Second Conditional : about impossible situations (present and future)

  • Auteur/autrice de la publication :
  • Post category:grammar

2nd Conditional: if + past simple, … would + infinitive


2nd Conditionnal has two uses:
About impossible situation, in the present or in the future:
– in the present: something which is impossible now:
If I had her number, I would call her. (I don’t have her number, so I can’t call her).
If I had millions dollars, I would travel a lot. (I don’t have millions dollars now).
If we were in Paris, we would go to the Eiffel Tower. (but we are in London).

– in the future: something which is not going to be true, but we imagine it:
If I won the lottery, I would buy a big house and a new car.
If I were rich, I would buy a Ferrari.
If there were no hungry people in the world, it would be better.

About unlikely situations:
If I was the President, I’d reduce taxes.
If you were the boss, you’d understand my decision.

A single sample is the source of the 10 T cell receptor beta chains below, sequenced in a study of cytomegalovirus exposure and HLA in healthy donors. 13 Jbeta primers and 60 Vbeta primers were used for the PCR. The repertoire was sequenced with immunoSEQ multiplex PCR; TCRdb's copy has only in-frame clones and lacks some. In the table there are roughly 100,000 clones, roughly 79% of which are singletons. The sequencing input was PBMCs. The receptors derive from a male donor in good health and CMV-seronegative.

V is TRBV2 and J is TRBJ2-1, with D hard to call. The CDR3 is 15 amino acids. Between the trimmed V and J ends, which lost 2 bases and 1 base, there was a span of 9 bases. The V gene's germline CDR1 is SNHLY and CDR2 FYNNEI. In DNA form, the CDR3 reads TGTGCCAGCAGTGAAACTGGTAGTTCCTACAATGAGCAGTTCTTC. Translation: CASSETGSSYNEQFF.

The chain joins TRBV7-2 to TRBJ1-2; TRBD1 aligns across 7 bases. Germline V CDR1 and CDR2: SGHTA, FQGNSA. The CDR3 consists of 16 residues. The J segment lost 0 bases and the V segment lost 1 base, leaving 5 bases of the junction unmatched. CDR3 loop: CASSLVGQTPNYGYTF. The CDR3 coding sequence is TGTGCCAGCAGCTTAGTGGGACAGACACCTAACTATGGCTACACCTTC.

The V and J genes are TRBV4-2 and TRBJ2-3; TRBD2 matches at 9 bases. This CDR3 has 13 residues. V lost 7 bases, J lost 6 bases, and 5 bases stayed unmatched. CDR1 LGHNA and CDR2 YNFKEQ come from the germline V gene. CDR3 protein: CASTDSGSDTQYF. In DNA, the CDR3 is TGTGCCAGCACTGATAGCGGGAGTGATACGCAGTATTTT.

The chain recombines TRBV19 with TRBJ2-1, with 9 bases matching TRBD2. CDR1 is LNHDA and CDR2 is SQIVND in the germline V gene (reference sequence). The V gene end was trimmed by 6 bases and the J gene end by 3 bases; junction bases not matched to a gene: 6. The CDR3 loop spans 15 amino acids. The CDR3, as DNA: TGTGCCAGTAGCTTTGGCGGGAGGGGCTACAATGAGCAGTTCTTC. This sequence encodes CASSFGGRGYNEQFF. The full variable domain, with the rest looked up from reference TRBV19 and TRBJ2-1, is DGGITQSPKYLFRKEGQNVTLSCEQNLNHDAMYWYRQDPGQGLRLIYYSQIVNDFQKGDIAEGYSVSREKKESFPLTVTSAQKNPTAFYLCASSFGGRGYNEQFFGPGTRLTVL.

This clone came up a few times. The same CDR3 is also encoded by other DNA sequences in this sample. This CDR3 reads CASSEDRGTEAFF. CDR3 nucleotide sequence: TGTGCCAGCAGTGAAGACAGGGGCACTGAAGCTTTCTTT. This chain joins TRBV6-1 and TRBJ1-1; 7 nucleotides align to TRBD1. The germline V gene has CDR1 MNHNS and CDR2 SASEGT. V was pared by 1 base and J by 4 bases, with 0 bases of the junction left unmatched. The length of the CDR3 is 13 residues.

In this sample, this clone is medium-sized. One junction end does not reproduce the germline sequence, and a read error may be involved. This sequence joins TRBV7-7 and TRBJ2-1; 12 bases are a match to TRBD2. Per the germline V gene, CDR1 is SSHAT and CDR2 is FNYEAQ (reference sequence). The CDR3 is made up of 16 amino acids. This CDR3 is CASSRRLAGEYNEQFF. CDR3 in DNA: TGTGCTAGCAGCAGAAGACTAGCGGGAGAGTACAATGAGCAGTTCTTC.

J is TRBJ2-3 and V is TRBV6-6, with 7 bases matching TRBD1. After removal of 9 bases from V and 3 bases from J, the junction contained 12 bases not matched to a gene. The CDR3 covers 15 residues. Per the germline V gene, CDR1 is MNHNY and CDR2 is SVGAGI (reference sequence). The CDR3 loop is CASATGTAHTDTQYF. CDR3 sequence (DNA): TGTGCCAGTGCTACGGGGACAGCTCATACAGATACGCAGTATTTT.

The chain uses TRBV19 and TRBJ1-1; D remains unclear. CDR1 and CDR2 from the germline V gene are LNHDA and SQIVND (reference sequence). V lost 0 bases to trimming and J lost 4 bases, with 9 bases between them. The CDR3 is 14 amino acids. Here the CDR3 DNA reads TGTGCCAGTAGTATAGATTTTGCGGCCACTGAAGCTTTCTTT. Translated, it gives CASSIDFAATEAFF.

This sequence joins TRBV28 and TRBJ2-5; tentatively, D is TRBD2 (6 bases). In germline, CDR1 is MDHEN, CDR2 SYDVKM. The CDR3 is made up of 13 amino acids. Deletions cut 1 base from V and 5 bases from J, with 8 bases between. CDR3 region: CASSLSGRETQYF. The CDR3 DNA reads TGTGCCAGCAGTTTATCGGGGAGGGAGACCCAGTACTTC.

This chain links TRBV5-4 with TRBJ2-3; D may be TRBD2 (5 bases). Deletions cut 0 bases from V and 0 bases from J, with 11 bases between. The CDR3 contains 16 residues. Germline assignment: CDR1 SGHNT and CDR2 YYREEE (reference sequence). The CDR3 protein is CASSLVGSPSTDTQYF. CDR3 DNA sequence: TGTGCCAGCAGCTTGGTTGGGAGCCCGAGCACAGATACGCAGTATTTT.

We can use « were » instead of « was » with ‘I’ and ‘he/she/it’.
It’s the subjunctive form, and most formal english.

« If I were you » is the form often used to give an advice.
If I were you, I’d study harder.
The « If clause » contain the past form: past simple or the past continuous.
If I was still living in London, I would go to the Hyde Park tonight.
If she were still selling her car, I would buy it.

The « main clause » can contain « would », « could » or « might ».
If I knew it, I would change my mind.
If you told it to me before, I could take an other decision.
If you told it to him before, it might change his decision.

Sometimes, the « if clause » is not spoken.
(if I weren’t here) What would you do?
(if I didn’t do it) Would you send it?
(if they asked me) I wouldn’t agree this!

Differences between the First Conditional and the Second Conditional:
1st conditional: if + present, I will (you think it’s possible, likely)
2nd Conditional: if + past, I would (you think it’s impossible, unlikely, just a dream)

1st Conditional: If I win the lottery, I will buy a big house. (I think it’s possible)
2nd Conditional: If I won the lottery, I would buy a big house. (I think it’s impossible)